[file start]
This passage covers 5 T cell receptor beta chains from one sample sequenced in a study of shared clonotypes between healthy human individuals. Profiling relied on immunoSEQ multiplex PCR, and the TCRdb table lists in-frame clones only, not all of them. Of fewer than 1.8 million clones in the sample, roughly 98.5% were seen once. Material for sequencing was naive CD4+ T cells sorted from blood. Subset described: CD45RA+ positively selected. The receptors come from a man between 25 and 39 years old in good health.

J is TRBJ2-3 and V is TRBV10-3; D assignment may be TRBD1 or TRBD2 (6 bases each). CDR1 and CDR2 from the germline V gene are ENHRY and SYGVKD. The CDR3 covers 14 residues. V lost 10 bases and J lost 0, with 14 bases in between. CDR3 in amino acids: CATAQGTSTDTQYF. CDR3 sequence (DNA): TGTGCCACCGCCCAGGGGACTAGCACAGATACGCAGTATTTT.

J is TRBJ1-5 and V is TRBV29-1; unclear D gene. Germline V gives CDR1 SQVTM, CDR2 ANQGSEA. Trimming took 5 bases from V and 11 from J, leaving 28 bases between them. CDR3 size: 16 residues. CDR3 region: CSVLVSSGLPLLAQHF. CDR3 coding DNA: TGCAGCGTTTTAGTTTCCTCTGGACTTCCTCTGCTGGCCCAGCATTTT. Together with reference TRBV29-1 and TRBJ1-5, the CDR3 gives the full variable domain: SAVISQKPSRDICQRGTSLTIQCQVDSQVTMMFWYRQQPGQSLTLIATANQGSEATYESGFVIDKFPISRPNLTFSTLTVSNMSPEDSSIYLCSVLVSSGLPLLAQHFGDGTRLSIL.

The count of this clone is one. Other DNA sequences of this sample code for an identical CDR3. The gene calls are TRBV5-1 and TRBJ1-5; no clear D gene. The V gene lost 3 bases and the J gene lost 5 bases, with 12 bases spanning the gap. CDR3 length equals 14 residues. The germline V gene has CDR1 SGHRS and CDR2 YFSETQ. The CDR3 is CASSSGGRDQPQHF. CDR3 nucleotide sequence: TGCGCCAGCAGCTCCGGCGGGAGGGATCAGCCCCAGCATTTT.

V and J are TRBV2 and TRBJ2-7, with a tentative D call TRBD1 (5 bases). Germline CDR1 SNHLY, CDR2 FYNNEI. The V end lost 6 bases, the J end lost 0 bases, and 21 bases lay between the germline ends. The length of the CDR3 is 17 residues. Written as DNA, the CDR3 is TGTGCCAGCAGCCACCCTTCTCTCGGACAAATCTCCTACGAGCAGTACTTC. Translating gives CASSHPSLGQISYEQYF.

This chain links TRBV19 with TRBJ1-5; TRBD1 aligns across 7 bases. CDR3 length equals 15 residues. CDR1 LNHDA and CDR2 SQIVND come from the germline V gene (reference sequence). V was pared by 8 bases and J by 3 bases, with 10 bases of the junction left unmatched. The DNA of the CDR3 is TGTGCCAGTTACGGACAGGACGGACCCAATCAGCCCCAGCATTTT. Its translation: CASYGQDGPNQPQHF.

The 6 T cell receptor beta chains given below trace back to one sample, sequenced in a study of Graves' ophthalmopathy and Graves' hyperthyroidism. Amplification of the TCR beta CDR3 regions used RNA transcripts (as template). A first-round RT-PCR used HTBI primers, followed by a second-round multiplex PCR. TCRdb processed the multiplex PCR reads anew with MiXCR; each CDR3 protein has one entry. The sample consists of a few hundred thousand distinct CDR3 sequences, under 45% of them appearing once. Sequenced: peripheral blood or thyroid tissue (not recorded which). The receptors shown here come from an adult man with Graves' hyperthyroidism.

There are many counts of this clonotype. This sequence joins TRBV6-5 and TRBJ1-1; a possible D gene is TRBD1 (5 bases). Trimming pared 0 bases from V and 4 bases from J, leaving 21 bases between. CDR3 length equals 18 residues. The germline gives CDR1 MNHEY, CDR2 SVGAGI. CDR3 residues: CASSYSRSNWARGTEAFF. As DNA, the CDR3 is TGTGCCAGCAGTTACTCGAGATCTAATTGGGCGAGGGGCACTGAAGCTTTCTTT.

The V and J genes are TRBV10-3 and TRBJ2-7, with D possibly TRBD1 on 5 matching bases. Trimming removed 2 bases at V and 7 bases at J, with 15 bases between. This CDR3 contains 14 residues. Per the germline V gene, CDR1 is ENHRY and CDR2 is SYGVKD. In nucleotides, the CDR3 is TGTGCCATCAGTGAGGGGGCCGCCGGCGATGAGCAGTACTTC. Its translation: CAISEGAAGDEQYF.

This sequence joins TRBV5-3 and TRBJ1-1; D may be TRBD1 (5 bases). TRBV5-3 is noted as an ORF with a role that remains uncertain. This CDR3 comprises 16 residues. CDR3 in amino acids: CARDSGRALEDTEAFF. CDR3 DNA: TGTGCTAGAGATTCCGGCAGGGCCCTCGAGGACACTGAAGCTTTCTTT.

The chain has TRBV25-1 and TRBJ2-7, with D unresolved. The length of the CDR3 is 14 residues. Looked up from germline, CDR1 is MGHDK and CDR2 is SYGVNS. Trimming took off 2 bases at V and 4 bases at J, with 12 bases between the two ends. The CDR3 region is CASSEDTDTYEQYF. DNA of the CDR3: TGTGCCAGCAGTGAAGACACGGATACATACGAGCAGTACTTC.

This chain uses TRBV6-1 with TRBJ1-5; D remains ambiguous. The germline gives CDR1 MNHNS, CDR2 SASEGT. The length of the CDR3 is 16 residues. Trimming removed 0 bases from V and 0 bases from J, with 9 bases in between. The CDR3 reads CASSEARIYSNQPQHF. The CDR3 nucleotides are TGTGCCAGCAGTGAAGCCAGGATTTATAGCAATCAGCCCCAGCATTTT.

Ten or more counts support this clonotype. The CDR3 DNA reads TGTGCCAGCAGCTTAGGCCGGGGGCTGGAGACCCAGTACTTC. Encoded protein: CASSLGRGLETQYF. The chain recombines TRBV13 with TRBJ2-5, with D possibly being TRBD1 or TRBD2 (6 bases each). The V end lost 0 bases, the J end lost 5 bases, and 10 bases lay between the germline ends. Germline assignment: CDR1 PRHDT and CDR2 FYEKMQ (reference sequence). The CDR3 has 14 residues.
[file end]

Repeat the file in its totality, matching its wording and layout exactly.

This passage covers 5 T cell receptor beta chains from one sample sequenced in a study of shared clonotypes between healthy human individuals. Profiling relied on immunoSEQ multiplex PCR, and the TCRdb table lists in-frame clones only, not all of them. Of fewer than 1.8 million clones in the sample, roughly 98.5% were seen once. Material for sequencing was naive CD4+ T cells sorted from blood. Subset described: CD45RA+ positively selected. The receptors come from a man between 25 and 39 years old in good health.

J is TRBJ2-3 and V is TRBV10-3; D assignment may be TRBD1 or TRBD2 (6 bases each). CDR1 and CDR2 from the germline V gene are ENHRY and SYGVKD. The CDR3 covers 14 residues. V lost 10 bases and J lost 0, with 14 bases in between. CDR3 in amino acids: CATAQGTSTDTQYF. CDR3 sequence (DNA): TGTGCCACCGCCCAGGGGACTAGCACAGATACGCAGTATTTT.

J is TRBJ1-5 and V is TRBV29-1; unclear D gene. Germline V gives CDR1 SQVTM, CDR2 ANQGSEA. Trimming took 5 bases from V and 11 from J, leaving 28 bases between them. CDR3 size: 16 residues. CDR3 region: CSVLVSSGLPLLAQHF. CDR3 coding DNA: TGCAGCGTTTTAGTTTCCTCTGGACTTCCTCTGCTGGCCCAGCATTTT. Together with reference TRBV29-1 and TRBJ1-5, the CDR3 gives the full variable domain: SAVISQKPSRDICQRGTSLTIQCQVDSQVTMMFWYRQQPGQSLTLIATANQGSEATYESGFVIDKFPISRPNLTFSTLTVSNMSPEDSSIYLCSVLVSSGLPLLAQHFGDGTRLSIL.

The count of this clone is one. Other DNA sequences of this sample code for an identical CDR3. The gene calls are TRBV5-1 and TRBJ1-5; no clear D gene. The V gene lost 3 bases and the J gene lost 5 bases, with 12 bases spanning the gap. CDR3 length equals 14 residues. The germline V gene has CDR1 SGHRS and CDR2 YFSETQ. The CDR3 is CASSSGGRDQPQHF. CDR3 nucleotide sequence: TGCGCCAGCAGCTCCGGCGGGAGGGATCAGCCCCAGCATTTT.

V and J are TRBV2 and TRBJ2-7, with a tentative D call TRBD1 (5 bases). Germline CDR1 SNHLY, CDR2 FYNNEI. The V end lost 6 bases, the J end lost 0 bases, and 21 bases lay between the germline ends. The length of the CDR3 is 17 residues. Written as DNA, the CDR3 is TGTGCCAGCAGCCACCCTTCTCTCGGACAAATCTCCTACGAGCAGTACTTC. Translating gives CASSHPSLGQISYEQYF.

This chain links TRBV19 with TRBJ1-5; TRBD1 aligns across 7 bases. CDR3 length equals 15 residues. CDR1 LNHDA and CDR2 SQIVND come from the germline V gene (reference sequence). V was pared by 8 bases and J by 3 bases, with 10 bases of the junction left unmatched. The DNA of the CDR3 is TGTGCCAGTTACGGACAGGACGGACCCAATCAGCCCCAGCATTTT. Its translation: CASYGQDGPNQPQHF.

The 6 T cell receptor beta chains given below trace back to one sample, sequenced in a study of Graves' ophthalmopathy and Graves' hyperthyroidism. Amplification of the TCR beta CDR3 regions used RNA transcripts (as template). A first-round RT-PCR used HTBI primers, followed by a second-round multiplex PCR. TCRdb processed the multiplex PCR reads anew with MiXCR; each CDR3 protein has one entry. The sample consists of a few hundred thousand distinct CDR3 sequences, under 45% of them appearing once. Sequenced: peripheral blood or thyroid tissue (not recorded which). The receptors shown here come from an adult man with Graves' hyperthyroidism.

There are many counts of this clonotype. This sequence joins TRBV6-5 and TRBJ1-1; a possible D gene is TRBD1 (5 bases). Trimming pared 0 bases from V and 4 bases from J, leaving 21 bases between. CDR3 length equals 18 residues. The germline gives CDR1 MNHEY, CDR2 SVGAGI. CDR3 residues: CASSYSRSNWARGTEAFF. As DNA, the CDR3 is TGTGCCAGCAGTTACTCGAGATCTAATTGGGCGAGGGGCACTGAAGCTTTCTTT.

The V and J genes are TRBV10-3 and TRBJ2-7, with D possibly TRBD1 on 5 matching bases. Trimming removed 2 bases at V and 7 bases at J, with 15 bases between. This CDR3 contains 14 residues. Per the germline V gene, CDR1 is ENHRY and CDR2 is SYGVKD. In nucleotides, the CDR3 is TGTGCCATCAGTGAGGGGGCCGCCGGCGATGAGCAGTACTTC. Its translation: CAISEGAAGDEQYF.

This sequence joins TRBV5-3 and TRBJ1-1; D may be TRBD1 (5 bases). TRBV5-3 is noted as an ORF with a role that remains uncertain. This CDR3 comprises 16 residues. CDR3 in amino acids: CARDSGRALEDTEAFF. CDR3 DNA: TGTGCTAGAGATTCCGGCAGGGCCCTCGAGGACACTGAAGCTTTCTTT.

The chain has TRBV25-1 and TRBJ2-7, with D unresolved. The length of the CDR3 is 14 residues. Looked up from germline, CDR1 is MGHDK and CDR2 is SYGVNS. Trimming took off 2 bases at V and 4 bases at J, with 12 bases between the two ends. The CDR3 region is CASSEDTDTYEQYF. DNA of the CDR3: TGTGCCAGCAGTGAAGACACGGATACATACGAGCAGTACTTC.

This chain uses TRBV6-1 with TRBJ1-5; D remains ambiguous. The germline gives CDR1 MNHNS, CDR2 SASEGT. The length of the CDR3 is 16 residues. Trimming removed 0 bases from V and 0 bases from J, with 9 bases in between. The CDR3 reads CASSEARIYSNQPQHF. The CDR3 nucleotides are TGTGCCAGCAGTGAAGCCAGGATTTATAGCAATCAGCCCCAGCATTTT.

Ten or more counts support this clonotype. The CDR3 DNA reads TGTGCCAGCAGCTTAGGCCGGGGGCTGGAGACCCAGTACTTC. Encoded protein: CASSLGRGLETQYF. The chain recombines TRBV13 with TRBJ2-5, with D possibly being TRBD1 or TRBD2 (6 bases each). The V end lost 0 bases, the J end lost 5 bases, and 10 bases lay between the germline ends. Germline assignment: CDR1 PRHDT and CDR2 FYEKMQ (reference sequence). The CDR3 has 14 residues.